Meeting legal requirements: Depending on your business, certain types of insurance may be required by law. For example, workers’ compensation insurance is mandatory in Tennessee for businesses that have five or more employees, and failure to comply can result in significant penalties.

Related: Types of insurance your business may need

Step 9: Track Income and Expenses

Bookkeeping is the backbone of every business, big or small. By properly tracking your income and expenses, a small business owner can not only stay compliant with tax reporting and requirements, but keep their finger on the pulse of the business’s finances.

Related: Setting up accounting for a business

This material is property of StartingYourBusiness.com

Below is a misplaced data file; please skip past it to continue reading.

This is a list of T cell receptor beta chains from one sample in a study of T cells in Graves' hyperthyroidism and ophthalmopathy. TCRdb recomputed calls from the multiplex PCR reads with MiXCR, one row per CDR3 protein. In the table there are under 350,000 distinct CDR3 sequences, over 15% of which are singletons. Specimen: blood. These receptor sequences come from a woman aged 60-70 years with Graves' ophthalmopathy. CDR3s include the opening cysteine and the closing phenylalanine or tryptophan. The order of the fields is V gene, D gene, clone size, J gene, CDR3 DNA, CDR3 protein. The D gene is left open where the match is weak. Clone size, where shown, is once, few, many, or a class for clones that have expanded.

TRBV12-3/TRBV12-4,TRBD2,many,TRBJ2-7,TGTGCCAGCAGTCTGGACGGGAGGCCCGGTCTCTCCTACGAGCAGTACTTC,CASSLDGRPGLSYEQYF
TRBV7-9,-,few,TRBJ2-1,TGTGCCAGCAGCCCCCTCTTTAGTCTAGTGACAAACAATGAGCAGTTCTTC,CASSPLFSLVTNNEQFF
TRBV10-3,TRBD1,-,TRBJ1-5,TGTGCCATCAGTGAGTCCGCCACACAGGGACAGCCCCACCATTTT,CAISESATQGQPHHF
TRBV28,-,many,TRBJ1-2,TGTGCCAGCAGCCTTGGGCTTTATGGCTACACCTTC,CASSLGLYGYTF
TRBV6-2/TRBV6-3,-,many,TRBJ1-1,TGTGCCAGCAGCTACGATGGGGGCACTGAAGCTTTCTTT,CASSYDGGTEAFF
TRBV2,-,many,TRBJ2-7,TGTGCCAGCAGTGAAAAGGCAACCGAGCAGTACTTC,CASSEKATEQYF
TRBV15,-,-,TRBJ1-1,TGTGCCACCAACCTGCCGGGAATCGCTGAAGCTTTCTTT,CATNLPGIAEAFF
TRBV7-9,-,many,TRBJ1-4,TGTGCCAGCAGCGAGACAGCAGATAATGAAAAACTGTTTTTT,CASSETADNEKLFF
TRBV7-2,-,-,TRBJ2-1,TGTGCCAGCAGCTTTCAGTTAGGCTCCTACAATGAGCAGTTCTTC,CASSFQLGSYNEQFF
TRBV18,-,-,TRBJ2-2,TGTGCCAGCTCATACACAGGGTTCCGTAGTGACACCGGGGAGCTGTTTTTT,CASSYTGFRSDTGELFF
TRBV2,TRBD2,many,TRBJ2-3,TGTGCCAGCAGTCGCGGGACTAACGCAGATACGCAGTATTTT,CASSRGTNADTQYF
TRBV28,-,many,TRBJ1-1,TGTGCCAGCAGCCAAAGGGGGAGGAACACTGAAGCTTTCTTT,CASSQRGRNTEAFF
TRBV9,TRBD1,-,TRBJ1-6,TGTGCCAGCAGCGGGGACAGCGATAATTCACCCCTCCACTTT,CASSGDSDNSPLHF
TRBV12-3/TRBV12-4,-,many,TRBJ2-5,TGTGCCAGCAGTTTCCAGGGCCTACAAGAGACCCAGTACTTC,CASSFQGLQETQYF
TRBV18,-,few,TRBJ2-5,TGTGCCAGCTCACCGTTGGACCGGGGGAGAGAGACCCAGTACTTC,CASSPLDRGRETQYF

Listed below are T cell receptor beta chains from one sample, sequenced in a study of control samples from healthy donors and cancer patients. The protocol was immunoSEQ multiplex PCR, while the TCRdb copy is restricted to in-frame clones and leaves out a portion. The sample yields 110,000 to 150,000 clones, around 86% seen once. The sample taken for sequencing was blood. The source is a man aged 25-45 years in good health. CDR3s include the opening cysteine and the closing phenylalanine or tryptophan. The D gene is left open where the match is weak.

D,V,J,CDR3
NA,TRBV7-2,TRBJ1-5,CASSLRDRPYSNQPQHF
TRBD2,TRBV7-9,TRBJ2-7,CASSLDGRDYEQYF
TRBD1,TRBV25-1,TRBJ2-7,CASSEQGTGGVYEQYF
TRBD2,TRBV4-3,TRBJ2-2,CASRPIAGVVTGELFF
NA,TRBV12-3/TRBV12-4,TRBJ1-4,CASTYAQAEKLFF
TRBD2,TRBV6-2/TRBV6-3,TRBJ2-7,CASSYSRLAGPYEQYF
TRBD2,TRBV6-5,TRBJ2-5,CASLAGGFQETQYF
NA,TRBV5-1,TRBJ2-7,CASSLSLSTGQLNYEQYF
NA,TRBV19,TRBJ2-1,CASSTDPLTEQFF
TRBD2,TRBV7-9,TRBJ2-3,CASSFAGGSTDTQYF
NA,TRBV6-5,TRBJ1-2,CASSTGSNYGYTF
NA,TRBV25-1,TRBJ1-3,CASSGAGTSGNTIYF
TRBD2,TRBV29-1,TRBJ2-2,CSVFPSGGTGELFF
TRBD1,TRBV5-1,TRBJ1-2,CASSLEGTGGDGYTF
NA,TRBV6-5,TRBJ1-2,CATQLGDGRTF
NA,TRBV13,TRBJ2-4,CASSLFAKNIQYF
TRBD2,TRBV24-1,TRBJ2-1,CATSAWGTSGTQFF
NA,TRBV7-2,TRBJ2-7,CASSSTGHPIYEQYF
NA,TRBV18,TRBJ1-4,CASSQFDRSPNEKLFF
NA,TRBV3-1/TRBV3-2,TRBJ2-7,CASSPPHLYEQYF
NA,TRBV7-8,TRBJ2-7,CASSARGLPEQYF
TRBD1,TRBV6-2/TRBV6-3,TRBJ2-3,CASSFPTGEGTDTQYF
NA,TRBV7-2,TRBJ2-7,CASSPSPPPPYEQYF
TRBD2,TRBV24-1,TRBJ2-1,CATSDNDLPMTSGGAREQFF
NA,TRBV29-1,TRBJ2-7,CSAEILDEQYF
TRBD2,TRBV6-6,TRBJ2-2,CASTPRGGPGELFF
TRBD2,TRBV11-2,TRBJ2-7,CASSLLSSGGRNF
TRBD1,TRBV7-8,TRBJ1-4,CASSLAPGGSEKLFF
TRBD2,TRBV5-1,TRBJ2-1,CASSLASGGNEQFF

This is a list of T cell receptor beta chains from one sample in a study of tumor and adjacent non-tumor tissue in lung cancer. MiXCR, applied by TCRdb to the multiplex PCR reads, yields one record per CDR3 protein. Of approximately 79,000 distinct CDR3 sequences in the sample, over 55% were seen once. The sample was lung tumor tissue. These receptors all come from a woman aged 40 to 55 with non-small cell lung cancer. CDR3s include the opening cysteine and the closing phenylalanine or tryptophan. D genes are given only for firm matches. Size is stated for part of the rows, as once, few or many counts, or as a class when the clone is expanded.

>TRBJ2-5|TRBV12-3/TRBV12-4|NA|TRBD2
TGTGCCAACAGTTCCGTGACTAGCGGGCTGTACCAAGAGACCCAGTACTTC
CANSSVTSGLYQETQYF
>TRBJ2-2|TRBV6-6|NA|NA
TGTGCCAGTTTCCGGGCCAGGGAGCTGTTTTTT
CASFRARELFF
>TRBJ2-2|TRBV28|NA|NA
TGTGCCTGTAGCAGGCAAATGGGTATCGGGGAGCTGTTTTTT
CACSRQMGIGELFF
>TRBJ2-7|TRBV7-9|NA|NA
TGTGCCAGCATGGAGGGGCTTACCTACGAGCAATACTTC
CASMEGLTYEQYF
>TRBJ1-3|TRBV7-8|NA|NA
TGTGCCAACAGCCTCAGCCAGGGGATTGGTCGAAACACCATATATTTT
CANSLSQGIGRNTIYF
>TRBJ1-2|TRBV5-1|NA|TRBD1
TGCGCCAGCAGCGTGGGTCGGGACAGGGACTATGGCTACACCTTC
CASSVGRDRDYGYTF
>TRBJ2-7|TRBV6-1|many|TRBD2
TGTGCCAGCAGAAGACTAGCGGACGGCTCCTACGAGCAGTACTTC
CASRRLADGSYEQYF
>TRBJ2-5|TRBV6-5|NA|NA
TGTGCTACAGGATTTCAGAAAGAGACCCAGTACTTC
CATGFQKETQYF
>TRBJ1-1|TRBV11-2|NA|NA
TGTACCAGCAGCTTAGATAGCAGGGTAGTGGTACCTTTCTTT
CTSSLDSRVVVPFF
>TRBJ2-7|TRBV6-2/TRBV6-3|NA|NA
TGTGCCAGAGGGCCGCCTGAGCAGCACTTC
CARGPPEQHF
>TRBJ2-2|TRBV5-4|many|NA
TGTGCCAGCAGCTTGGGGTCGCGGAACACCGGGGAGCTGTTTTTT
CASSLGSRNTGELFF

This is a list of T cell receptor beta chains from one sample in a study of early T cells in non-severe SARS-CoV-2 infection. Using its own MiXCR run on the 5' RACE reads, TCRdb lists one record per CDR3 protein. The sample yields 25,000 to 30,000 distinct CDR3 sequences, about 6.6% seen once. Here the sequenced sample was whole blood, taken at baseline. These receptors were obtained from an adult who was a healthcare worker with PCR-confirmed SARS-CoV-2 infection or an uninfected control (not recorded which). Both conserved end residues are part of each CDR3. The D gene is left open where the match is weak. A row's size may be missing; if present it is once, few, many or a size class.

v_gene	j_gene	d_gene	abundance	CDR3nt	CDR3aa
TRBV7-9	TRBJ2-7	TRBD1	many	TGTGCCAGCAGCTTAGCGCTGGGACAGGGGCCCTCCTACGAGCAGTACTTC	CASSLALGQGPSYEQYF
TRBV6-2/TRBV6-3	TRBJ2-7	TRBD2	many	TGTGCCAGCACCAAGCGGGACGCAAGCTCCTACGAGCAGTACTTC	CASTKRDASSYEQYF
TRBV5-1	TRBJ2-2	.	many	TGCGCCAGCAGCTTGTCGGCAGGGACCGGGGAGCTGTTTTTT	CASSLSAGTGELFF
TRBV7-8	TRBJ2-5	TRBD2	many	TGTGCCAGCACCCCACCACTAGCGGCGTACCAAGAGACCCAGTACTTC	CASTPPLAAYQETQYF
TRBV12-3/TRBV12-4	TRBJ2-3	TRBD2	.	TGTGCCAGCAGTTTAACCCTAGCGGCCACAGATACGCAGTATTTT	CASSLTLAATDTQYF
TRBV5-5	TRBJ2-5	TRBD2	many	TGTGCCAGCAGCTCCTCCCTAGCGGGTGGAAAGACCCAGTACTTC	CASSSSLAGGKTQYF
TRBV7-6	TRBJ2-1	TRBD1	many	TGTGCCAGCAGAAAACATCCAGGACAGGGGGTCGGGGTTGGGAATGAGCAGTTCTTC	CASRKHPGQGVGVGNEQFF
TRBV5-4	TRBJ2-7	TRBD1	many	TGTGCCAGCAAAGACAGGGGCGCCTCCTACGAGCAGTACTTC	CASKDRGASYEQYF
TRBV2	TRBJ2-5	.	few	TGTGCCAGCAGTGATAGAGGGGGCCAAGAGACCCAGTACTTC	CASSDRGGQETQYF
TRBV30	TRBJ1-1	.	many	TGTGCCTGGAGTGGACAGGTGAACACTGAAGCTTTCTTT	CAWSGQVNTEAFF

Common questions when starting a business in Tennessee

What are the steps to starting an LLC in Tennessee?

There are three main steps to starting an LLC in Tennessee. These include:

1. Making sure the LLC name is available
2. Appointing a Tennessee Registered Agent
3. Filing the Articles of Organization

Related: Guide to starting an LLC in Tennessee.

How much does it cost to start an LLC in Tennessee?

The state fee for filing the Articles of Organization with the Tennessee Secretary of State and forming an LLC will cost at least $300 minimum.

Does a sole proprietor need a Tennessee business license?

The requirements for a business license are the same, regardless of the business structure. The need for a business license (or other business registration) depends on where the business is located and what the business does.

Related: What business licenses and permits are needed in Tennessee?

Tennessee Small Business Resources